I'll start by saying that I'm not a huge fan of working in watercolor. However, I will also freely admit that if I did it more often I would understand it better and it would probably grow on me as my watercolor work improved. Funny how that works! That said, I'm going to finally share some of my Wyoming paintings.
I'm not going to share the first one. (But keep reading--I do share others!) Aside from the fact that it is still in my mother's possession, it simply is terrible. The subject was supposed to be the beautiful red cliffs across a field of sagebrush and then some farm fields. I learned quite a bit from it, though, as I sat on my rock and wanted to rip it into a thousand tiny pieces. First I learned quite a bit about technical issues, such as the importance of the correct supplies: paper, paints, a chair! (The teacher loaned me a portable metal one, but I jumped up quick when the thunder rumbled overhead as the clouds sped over!) Second, my compassion for my struggling students grew. If you've ever seen the old version of the Grinch and how his heart grew ten sizes that day (that is the right number isn't it?)--well, that would be sort of like me. I sat on my rock having a most lovely internal conversation that ran something like: "I hate this. I can't do this." "Did you say can't? We don't say can't in art class. We ask for help." "I want to rip this painting apart!" "What a bad attitude! We don't get better if we don't try!" I'll let you supply the voices. When the teacher came to offer help I felt so stupid, but I'm happy to report that I didn't cry--lol! I know what I'm doing with the mediums I work in all the time. I just don't work much in watercolor. Third, I also saw how easy it is to repeat the same mistake, even though I could see that what I was doing was wrong. I just didn't know how to fix it, so I kept trying to fix it the same way. Fourth, the importance of values was reinforced. And I didn't give up, but persevered to the bitterest of ends (cliched, I know, but exactly how I felt!). I was so happy when the other artists were ready to go back to the conference center!
The second day of painting was a lot easier for many reasons, one being the gift of decent paper (thank you Jeannie!). What a difference good supplies can make. My subject that day was a waterfall and while I still wouldn't judge it as good, it was greatly improved. The colors are darker, the result of simply using more paint. Yes, I know--how simple was that? I have a tendency to paint lightly and have always been frustrated with how light my paintings are. Well, why didn't I think of just using more paint on my own? Hmm, who knows. I know now and that's the good part. I suppose I also loosened up quite a bit and just accepted my novice status and quit worrying about what the other artists might be thinking. One of the surprising things I discovered was how many of them felt the same way I did--like a new swimmer struggling against a current--not always knowing the best stroke, being afraid of the consequences if things didn't go exactly how I wanted and growing weary in the process. Once I let go a bit, things started to flow much easier. So here's that watercolor.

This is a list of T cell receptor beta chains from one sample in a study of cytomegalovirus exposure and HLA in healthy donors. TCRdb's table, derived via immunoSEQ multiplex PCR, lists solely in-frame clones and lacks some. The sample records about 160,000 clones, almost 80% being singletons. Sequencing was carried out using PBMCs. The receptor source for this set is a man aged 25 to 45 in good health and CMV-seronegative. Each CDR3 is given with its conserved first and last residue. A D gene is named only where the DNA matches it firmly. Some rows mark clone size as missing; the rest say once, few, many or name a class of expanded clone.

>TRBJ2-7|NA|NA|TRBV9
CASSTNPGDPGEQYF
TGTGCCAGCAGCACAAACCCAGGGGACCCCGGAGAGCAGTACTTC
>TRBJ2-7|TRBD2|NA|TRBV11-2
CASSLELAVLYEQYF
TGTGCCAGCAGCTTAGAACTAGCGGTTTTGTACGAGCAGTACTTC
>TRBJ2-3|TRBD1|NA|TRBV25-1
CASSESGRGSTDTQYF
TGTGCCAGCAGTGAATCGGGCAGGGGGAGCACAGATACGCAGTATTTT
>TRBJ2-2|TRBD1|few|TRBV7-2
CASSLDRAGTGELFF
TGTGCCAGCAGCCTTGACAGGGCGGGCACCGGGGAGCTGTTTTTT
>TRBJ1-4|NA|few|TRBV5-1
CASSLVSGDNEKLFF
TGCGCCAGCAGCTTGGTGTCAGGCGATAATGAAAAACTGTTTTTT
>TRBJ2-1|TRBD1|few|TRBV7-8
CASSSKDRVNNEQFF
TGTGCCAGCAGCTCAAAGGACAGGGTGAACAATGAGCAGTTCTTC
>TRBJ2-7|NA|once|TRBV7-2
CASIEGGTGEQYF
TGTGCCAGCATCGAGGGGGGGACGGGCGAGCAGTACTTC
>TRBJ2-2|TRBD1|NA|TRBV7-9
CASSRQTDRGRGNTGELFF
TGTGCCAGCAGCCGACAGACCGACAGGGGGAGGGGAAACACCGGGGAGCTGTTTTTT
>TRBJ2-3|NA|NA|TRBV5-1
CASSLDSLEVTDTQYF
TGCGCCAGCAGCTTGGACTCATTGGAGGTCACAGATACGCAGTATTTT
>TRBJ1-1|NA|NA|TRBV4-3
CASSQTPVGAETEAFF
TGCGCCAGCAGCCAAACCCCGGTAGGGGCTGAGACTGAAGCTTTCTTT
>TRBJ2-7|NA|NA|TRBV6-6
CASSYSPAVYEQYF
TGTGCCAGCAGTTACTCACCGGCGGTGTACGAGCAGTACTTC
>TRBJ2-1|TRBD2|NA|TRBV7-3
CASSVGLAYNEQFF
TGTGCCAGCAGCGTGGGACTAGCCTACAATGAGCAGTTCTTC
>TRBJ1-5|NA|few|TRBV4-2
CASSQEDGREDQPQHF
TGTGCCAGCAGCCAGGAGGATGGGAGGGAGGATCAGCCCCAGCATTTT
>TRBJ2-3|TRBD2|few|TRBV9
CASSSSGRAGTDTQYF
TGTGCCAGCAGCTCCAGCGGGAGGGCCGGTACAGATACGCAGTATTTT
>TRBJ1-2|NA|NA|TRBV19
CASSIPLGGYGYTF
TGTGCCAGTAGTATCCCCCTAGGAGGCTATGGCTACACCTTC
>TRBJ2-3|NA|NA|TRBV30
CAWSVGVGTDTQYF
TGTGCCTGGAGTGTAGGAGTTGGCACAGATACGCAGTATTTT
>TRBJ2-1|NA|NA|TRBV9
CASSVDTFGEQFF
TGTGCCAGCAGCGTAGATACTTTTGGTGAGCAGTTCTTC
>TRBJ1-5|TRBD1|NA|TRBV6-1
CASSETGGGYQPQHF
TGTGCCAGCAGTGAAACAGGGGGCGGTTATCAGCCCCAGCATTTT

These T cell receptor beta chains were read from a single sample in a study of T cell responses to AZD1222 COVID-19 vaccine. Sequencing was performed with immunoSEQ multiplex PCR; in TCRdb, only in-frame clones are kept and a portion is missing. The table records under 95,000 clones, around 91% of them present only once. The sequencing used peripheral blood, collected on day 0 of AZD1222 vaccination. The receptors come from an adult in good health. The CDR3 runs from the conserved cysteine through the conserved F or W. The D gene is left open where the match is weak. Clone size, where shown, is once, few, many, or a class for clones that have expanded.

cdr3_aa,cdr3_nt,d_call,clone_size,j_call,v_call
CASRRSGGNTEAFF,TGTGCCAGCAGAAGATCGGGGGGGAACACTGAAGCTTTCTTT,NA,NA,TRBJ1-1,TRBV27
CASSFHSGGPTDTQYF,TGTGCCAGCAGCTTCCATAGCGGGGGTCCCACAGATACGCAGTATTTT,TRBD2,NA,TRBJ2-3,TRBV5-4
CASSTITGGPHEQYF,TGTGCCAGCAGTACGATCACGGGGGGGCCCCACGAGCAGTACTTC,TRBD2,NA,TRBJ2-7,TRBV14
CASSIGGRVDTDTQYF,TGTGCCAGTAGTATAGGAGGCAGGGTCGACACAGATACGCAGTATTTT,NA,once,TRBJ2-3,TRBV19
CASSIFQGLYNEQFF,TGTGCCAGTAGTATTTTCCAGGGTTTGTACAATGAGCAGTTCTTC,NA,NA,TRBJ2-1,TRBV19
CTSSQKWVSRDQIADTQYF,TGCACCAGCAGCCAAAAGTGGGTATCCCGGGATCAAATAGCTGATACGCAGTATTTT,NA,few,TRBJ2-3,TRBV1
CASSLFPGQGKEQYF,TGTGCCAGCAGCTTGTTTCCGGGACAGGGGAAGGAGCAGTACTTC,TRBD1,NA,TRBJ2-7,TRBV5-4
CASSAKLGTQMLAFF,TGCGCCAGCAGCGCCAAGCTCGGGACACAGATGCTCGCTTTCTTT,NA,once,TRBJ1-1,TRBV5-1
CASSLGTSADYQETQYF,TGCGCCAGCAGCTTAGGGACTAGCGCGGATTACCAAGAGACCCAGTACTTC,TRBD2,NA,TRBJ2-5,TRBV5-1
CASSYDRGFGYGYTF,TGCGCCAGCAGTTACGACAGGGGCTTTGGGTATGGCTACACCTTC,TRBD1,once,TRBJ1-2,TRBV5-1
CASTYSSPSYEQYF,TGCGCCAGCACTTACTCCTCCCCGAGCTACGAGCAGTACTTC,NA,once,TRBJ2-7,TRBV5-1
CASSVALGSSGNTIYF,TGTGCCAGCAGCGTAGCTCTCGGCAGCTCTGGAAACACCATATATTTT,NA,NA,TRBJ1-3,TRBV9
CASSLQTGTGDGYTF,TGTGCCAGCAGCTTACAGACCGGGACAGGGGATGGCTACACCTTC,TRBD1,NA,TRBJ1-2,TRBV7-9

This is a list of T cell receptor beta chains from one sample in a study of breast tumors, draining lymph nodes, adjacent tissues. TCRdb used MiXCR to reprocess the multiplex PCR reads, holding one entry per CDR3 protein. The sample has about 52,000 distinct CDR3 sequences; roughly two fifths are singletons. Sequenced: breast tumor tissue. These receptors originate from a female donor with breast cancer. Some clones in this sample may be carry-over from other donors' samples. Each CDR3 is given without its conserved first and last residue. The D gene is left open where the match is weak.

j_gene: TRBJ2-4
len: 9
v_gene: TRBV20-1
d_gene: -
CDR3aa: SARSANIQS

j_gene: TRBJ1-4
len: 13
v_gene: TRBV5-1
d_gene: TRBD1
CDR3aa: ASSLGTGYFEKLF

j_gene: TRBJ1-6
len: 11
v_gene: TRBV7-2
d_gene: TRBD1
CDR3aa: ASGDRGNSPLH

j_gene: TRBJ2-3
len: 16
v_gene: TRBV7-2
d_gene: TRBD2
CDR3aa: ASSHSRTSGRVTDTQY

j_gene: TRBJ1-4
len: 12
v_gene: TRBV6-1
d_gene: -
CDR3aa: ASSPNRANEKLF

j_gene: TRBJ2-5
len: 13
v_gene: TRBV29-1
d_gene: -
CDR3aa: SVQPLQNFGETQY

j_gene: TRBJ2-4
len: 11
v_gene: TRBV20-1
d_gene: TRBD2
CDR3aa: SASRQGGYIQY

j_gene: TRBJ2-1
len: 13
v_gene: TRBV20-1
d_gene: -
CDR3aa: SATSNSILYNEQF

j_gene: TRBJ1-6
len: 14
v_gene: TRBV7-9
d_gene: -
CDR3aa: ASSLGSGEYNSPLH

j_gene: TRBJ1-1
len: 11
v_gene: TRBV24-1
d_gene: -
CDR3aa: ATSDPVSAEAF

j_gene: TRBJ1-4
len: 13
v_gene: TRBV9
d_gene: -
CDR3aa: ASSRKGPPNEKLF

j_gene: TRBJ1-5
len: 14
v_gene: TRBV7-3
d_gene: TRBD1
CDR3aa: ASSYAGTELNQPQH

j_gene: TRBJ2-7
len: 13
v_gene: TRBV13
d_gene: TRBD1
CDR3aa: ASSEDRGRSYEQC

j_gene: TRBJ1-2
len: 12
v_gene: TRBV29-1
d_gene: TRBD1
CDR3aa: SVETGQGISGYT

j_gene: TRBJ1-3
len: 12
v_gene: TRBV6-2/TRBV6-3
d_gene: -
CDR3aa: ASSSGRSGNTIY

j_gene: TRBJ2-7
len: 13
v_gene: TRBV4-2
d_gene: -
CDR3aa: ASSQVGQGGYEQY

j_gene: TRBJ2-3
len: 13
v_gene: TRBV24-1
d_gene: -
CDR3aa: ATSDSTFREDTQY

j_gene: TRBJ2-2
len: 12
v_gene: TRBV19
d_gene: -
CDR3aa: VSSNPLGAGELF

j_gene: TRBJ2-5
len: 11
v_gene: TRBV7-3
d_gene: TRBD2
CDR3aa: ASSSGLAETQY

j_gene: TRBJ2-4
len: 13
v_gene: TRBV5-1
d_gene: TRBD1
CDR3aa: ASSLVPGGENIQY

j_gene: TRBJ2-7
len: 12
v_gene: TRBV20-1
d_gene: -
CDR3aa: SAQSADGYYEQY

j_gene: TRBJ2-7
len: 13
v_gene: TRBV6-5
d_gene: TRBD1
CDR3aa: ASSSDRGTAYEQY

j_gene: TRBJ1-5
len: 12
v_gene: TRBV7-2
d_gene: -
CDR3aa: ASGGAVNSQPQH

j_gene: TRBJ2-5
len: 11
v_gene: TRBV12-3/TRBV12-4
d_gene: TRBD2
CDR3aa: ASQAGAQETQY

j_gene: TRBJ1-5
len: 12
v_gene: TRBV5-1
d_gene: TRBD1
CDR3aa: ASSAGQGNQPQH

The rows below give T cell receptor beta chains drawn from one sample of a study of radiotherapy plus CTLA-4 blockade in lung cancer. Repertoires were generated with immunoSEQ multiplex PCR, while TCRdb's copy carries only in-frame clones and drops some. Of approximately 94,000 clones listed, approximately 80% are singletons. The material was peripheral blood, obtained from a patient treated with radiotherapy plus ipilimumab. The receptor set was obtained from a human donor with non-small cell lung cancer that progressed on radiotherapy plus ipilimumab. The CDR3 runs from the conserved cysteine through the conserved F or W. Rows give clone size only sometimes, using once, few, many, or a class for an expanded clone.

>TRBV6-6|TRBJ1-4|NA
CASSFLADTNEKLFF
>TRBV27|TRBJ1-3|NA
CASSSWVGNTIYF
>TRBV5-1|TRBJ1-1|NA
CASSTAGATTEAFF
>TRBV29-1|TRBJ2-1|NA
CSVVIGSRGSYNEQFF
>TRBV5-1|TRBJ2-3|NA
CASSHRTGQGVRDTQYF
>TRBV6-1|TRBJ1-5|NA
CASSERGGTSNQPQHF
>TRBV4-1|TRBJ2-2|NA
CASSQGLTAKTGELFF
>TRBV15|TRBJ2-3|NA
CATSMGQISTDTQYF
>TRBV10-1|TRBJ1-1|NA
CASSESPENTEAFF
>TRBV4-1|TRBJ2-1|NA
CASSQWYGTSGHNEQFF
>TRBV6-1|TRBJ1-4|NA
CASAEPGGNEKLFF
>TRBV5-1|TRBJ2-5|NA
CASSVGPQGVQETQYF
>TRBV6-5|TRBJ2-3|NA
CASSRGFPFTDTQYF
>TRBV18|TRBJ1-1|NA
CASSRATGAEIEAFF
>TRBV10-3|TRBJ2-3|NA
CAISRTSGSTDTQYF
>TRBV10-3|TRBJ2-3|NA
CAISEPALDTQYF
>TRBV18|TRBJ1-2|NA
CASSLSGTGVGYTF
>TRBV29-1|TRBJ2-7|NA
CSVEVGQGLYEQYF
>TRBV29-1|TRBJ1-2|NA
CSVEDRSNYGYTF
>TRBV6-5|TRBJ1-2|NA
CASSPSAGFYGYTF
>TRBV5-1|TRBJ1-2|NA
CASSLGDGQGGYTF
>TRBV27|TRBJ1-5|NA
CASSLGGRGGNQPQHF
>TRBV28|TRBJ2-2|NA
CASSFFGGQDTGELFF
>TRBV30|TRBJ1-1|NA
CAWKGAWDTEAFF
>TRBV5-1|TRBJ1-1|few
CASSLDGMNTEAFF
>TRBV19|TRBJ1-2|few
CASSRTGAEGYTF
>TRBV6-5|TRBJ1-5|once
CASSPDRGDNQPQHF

I was riding with two wonderful artists from Michigan. These ladies actually live in the same town and know each other, so it was a great blessing to be allowed to tag along in their car. They also gave me many invaluable tips. By afternoon they were ready to leave the falls, so we headed out to a beautiful field where they had spied some great fall colors earlier in the week. By then I was starting to feel warmed up, so I joined in and here's the result. Again, not ready for the gallery, but improving in quality, as well as my attitude toward the whole thing.
By the final day of painting I was starting to almost enjoy myself. (!) We all went out to a local ranch and I was so eager to get started that I didn't spend much time watching the teacher, but scouted my location pretty quickly. I opted for an easy little shed with some great autumn foliage coming down in front. In the end I didn't finish it because the wind came up and chilled us to the bone, but there's nothing quite like practice for improving! (Something I tell my art students on a regular basis.) The colors are definitely more alive, not to mention see-able because they are darker. I was actually quite pleased with some of the spots, like the door and the skull. Unfortunately the part I did not finish was the section that pulled the whole composition together: the glowing leaves that came down in front of the shed and contrasted so beautifully with the colors of the wooden siding. I still need to find out how I would work those in technically. But even unfinished I was happier than the first day and beginning to feel like I could conquer watercolor.
I was so optimistic that I came home and bought a basic watercolor set. I also bought a tube set of acrylics (as opposed to the fluid ones I've got a variety of). So, I may be optimistic about watercolor, but now I have another confession. At this point, my heart belongs to my acrylics. There, I've said it. It's out in the open. I painted an apple study one evening and was so much happier with the results. I like my little apple and have left it out for all to see and have even showed it to people outside of my family. Yes, again, it's not gallery quality yet, but it gives me hope for my figurative painting abilities.
For anyone who has stuck with my little tale long enough, I now have a treat for you. If you haven't already found it, be sure to check out the blog of James Gurney, the author and illustrator of the Dinotopia books. Witty, talented and generous with his time and instruction, I would have to say that Gurney's blog is one of my favorites. Plus he likes art history--yay! Please check it out and enjoy. Blessings to you!